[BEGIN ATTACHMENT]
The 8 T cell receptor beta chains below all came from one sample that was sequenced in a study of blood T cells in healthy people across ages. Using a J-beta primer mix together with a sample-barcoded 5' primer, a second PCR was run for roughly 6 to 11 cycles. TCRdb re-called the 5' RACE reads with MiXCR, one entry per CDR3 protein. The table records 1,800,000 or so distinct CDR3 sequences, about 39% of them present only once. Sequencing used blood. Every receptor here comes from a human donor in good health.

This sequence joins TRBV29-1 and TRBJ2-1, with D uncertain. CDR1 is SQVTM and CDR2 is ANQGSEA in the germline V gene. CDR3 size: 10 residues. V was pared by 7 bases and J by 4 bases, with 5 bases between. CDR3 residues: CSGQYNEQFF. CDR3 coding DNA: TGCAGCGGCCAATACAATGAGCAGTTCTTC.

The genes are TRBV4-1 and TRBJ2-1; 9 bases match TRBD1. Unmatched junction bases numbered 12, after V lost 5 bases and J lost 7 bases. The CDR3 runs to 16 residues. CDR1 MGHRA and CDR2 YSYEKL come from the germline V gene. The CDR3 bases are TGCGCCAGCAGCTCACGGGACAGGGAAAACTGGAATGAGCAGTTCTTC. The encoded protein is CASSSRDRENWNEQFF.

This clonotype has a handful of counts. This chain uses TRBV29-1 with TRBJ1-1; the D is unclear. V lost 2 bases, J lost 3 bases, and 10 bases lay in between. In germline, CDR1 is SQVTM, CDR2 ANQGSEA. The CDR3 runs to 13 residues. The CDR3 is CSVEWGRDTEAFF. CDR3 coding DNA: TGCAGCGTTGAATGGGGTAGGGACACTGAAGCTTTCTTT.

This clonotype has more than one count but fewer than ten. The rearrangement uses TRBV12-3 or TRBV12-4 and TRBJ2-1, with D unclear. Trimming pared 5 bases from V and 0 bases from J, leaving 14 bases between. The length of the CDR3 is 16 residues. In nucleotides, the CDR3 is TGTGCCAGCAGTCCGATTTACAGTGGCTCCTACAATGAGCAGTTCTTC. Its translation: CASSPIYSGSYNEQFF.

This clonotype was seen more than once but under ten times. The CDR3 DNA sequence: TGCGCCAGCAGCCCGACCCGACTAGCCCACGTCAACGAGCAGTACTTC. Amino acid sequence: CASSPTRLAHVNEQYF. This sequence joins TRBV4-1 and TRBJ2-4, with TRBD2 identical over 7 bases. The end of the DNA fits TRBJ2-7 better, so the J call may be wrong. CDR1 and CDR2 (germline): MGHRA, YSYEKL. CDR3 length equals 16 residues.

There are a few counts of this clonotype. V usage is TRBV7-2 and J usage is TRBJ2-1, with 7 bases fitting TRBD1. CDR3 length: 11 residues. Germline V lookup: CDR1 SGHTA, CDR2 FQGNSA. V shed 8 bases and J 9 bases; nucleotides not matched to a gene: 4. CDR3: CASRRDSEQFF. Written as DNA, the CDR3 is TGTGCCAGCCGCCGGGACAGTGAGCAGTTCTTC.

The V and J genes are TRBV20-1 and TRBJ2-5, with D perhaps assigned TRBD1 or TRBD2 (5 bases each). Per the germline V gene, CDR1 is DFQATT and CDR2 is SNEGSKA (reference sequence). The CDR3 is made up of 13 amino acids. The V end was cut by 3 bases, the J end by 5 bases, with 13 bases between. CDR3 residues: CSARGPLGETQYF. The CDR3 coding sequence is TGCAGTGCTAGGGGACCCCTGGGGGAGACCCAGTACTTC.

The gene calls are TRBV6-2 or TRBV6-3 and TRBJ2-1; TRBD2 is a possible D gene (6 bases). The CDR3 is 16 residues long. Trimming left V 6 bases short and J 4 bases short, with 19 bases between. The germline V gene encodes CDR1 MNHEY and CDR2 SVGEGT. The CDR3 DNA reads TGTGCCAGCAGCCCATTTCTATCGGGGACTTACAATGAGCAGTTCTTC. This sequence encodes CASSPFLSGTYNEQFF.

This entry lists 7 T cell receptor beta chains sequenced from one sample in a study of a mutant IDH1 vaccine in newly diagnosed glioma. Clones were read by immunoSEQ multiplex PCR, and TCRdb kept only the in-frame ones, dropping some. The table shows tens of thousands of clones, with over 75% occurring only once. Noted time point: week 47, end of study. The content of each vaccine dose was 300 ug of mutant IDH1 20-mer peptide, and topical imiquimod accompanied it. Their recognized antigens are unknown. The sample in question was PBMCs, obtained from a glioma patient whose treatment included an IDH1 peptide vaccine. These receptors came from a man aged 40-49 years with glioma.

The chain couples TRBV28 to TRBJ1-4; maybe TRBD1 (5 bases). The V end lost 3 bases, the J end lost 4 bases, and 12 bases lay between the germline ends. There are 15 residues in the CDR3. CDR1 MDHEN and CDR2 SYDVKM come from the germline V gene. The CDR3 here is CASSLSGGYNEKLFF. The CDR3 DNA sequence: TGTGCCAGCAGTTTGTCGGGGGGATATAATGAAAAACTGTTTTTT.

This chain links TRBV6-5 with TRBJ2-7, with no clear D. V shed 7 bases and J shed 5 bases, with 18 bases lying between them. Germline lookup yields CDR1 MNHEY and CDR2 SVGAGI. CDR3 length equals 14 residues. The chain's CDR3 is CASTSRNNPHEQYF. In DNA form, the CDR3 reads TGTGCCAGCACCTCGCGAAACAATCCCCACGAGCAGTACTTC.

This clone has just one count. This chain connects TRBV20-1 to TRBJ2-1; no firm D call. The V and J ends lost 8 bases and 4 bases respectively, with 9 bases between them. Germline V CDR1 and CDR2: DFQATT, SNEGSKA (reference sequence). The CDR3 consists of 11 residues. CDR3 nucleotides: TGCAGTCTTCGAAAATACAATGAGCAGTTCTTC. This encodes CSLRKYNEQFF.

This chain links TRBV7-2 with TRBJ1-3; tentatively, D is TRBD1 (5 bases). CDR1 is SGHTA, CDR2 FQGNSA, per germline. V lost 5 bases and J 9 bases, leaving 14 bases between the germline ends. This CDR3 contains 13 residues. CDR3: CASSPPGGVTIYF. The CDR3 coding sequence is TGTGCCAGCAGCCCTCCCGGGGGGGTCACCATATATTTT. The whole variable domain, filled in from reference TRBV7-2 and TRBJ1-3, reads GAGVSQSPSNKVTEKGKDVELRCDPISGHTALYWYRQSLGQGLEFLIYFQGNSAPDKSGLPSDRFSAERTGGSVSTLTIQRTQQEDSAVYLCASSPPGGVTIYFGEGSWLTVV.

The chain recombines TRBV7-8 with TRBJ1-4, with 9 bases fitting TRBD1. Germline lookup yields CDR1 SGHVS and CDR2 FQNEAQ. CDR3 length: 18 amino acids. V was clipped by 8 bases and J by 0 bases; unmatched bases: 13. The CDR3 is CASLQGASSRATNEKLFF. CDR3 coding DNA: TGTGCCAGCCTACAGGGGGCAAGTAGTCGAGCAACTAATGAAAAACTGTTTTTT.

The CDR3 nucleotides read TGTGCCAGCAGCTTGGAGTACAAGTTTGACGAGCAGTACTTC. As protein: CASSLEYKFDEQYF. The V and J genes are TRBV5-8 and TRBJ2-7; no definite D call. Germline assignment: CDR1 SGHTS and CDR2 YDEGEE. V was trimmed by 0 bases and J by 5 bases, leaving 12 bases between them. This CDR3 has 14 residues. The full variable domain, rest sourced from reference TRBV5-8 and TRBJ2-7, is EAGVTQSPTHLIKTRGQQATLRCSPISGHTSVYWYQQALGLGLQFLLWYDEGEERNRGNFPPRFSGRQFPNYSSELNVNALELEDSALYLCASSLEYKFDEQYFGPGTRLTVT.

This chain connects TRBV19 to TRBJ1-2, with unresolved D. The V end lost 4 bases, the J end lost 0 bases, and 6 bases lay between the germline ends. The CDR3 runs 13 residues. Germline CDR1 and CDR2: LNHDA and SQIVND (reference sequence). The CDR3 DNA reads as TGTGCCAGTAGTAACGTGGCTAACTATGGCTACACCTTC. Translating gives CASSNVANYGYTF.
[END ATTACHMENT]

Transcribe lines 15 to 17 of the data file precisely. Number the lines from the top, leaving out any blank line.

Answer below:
The chain recombines TRBV7-8 with TRBJ1-4, with 9 bases fitting TRBD1. Germline lookup yields CDR1 SGHVS and CDR2 FQNEAQ. CDR3 length: 18 amino acids. V was clipped by 8 bases and J by 0 bases; unmatched bases: 13. The CDR3 is CASLQGASSRATNEKLFF. CDR3 coding DNA: TGTGCCAGCCTACAGGGGGCAAGTAGTCGAGCAACTAATGAAAAACTGTTTTTT.

The CDR3 nucleotides read TGTGCCAGCAGCTTGGAGTACAAGTTTGACGAGCAGTACTTC. As protein: CASSLEYKFDEQYF. The V and J genes are TRBV5-8 and TRBJ2-7; no definite D call. Germline assignment: CDR1 SGHTS and CDR2 YDEGEE. V was trimmed by 0 bases and J by 5 bases, leaving 12 bases between them. This CDR3 has 14 residues. The full variable domain, rest sourced from reference TRBV5-8 and TRBJ2-7, is EAGVTQSPTHLIKTRGQQATLRCSPISGHTSVYWYQQALGLGLQFLLWYDEGEERNRGNFPPRFSGRQFPNYSSELNVNALELEDSALYLCASSLEYKFDEQYFGPGTRLTVT.

This chain connects TRBV19 to TRBJ1-2, with unresolved D. The V end lost 4 bases, the J end lost 0 bases, and 6 bases lay between the germline ends. The CDR3 runs 13 residues. Germline CDR1 and CDR2: LNHDA and SQIVND (reference sequence). The CDR3 DNA reads as TGTGCCAGTAGTAACGTGGCTAACTATGGCTACACCTTC. Translating gives CASSNVANYGYTF.